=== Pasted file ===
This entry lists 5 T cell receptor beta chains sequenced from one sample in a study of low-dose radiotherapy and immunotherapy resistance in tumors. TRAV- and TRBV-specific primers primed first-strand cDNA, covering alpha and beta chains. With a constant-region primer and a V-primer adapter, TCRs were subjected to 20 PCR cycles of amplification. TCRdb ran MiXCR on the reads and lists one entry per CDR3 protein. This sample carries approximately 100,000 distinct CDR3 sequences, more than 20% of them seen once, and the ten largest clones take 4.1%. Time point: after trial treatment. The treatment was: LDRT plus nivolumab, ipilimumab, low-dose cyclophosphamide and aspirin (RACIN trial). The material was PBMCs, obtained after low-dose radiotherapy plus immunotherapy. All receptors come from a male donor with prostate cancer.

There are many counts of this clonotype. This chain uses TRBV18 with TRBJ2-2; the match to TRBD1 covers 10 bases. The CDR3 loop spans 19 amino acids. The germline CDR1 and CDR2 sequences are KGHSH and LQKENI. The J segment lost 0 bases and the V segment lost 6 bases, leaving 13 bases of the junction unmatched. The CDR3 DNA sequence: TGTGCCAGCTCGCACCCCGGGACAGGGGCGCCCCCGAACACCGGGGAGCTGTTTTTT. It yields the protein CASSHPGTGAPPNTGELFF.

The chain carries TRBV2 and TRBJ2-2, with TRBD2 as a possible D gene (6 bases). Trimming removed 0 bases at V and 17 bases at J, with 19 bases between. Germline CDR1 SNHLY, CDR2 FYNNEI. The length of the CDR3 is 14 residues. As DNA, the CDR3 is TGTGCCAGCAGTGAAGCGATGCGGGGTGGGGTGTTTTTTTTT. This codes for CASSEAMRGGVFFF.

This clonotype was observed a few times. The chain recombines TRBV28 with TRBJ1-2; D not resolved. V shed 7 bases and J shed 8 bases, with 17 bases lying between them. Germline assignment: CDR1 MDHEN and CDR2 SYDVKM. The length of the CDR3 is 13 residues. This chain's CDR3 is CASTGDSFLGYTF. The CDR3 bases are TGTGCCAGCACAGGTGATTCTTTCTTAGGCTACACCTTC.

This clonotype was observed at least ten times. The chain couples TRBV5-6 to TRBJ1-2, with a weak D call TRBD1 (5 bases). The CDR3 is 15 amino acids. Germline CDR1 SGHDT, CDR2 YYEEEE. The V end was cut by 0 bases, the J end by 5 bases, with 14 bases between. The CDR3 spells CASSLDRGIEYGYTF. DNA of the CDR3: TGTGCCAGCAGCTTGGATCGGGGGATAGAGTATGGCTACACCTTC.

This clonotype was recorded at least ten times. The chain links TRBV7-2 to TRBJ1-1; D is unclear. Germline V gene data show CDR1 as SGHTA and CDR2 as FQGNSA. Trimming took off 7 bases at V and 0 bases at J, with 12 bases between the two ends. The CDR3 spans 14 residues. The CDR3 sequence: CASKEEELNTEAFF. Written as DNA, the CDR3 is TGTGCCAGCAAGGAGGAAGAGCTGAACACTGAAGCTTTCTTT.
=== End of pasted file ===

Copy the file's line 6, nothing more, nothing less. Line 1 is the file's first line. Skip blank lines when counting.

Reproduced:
This clonotype was recorded at least ten times. The chain links TRBV7-2 to TRBJ1-1; D is unclear. Germline V gene data show CDR1 as SGHTA and CDR2 as FQGNSA. Trimming took off 7 bases at V and 0 bases at J, with 12 bases between the two ends. The CDR3 spans 14 residues. The CDR3 sequence: CASKEEELNTEAFF. Written as DNA, the CDR3 is TGTGCCAGCAAGGAGGAAGAGCTGAACACTGAAGCTTTCTTT.